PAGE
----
Mixtape Crackdown Sends a Mixed Message
Late on the night of May 13, a hip-hop promoter named Justo Faison died in a car crash in Virginia. And last week, on June 8, the East Village record and video shop Mondo Kim’s was raided by the New York Police Department. What do these two stories have in common? Here’s a hint: it’s cheap, popular and illegal.
Faison was the industry’s most energetic promoter of hip-hop mixtapes, the unlicensed compilations (almost always on CD, despite the name) of unreleased new songs, current hits, never-to-be-released freestyles and unofficial remixes. To keep (or get) hard-core listeners excited, rappers are expected to maintain a mixtape presence by supplying DJ’s with tracks and also by collaborating with them to release “hosted by” mixtapes. [...]
[...] While artists and record labels were celebrating Faison’s life and work, the Recording Industry Association of America was finding another way to pay tribute to the popularity of mixtapes. On May 12, the day before Faison died, it announced a crackdown on stores that sold “pirated CD’s,” a term that refers to “mixed tapes and compilation CD’s featuring one or more artists,” among other products. (The association’s taxonomy of piracy defines “counterfeit recordings” as illegal knockoffs of existing commercial CD’s, and “bootleg recordings” as illegal recordings of live performances or broadcasts.)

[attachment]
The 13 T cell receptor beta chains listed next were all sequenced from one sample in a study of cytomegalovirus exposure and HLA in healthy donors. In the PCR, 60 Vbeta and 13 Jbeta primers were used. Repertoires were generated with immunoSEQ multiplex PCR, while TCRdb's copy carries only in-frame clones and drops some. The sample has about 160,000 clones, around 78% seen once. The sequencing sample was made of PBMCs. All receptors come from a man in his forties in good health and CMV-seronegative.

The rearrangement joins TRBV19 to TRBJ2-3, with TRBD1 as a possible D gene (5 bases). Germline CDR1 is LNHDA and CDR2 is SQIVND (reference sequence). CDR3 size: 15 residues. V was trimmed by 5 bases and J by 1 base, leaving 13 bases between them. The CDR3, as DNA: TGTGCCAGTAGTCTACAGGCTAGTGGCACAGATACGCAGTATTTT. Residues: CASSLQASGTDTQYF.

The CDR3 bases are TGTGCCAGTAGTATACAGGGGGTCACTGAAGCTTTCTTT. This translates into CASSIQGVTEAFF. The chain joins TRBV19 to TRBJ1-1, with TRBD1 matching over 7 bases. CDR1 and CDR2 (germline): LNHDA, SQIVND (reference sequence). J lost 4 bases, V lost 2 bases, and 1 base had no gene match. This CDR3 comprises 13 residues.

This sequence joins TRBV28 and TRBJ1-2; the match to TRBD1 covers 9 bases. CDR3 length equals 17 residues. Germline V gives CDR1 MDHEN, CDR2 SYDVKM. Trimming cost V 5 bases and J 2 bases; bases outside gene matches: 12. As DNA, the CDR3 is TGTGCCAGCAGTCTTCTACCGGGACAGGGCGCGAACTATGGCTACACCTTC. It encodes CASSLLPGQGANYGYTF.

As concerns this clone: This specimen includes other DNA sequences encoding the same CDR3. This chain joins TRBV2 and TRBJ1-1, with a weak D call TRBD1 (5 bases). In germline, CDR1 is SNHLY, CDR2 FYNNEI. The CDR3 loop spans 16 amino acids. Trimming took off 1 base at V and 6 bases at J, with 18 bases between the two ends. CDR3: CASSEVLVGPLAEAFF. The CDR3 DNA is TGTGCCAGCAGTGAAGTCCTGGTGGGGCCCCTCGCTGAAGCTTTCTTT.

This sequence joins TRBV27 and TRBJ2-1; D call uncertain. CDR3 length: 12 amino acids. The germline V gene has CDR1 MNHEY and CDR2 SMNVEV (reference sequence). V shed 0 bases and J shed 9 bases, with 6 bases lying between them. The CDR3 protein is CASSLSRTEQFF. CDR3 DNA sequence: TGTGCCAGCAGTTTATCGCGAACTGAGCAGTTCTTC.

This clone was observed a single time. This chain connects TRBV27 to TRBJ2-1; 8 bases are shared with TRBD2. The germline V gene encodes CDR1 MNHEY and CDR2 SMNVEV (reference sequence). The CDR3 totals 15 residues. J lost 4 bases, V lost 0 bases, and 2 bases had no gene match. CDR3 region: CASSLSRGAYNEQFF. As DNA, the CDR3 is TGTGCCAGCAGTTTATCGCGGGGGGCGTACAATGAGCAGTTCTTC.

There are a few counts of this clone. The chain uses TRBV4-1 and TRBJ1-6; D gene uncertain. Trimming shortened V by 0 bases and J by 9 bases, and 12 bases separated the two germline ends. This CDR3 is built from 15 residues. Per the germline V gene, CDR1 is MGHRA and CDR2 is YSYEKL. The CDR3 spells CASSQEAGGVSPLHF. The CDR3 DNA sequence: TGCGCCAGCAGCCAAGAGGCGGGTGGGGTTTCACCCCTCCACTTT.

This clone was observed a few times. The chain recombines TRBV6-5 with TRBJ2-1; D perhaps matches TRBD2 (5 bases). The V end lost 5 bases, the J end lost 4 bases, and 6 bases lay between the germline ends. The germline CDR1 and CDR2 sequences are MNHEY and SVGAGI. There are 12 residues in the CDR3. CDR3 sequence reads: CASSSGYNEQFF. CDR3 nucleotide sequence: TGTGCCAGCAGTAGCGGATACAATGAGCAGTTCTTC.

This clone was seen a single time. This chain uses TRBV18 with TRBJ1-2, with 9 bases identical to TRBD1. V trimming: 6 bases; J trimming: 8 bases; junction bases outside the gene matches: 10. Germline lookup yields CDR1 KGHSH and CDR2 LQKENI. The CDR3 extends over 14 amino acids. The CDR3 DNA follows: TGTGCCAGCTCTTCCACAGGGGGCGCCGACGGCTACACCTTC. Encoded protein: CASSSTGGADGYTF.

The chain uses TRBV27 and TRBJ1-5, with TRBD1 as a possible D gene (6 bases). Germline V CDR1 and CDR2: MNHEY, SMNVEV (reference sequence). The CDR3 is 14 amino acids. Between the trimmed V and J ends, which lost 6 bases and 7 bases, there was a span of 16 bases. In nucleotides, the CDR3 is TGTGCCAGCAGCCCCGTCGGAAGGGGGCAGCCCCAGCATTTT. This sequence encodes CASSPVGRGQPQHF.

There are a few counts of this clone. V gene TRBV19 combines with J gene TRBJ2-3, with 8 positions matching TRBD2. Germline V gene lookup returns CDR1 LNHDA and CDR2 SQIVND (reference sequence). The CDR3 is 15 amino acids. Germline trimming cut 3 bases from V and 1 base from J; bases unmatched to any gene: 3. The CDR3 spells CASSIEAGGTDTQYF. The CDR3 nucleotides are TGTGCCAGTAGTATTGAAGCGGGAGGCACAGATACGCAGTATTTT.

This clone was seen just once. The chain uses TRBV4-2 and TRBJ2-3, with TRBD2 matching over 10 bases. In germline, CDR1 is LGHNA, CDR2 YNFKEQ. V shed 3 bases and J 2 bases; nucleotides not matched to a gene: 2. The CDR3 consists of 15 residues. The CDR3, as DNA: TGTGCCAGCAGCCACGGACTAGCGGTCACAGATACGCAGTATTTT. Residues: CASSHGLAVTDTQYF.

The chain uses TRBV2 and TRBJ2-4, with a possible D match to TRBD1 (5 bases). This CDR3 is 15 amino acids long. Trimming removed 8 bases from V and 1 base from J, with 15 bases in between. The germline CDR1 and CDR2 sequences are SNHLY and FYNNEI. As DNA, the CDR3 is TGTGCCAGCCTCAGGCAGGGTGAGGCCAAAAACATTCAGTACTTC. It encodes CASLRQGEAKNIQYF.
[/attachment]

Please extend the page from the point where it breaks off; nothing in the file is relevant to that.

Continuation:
[...] “Retailers who are making money on the backs of musicians and record companies by selling pirated CD’s should know that this is absolutely no way to conduct a business.” Reached by telephone yesterday, Mr. Buckles confirmed that an association representative was present during the raid.
Note that phrase “musicians and record companies.” In its war against illegal music distribution, the association has often treated these two groups as one and the same, arguing that piracy-happy fans are hurting the artists they love. But when it comes to hip-hop mixtapes, it is in a trickier position: the artists themselves often help produce the same mixtapes that the association is trying to squelch, and shrewd record labels long ago figured out that mixtapes can help drive sales of conventional CD’s.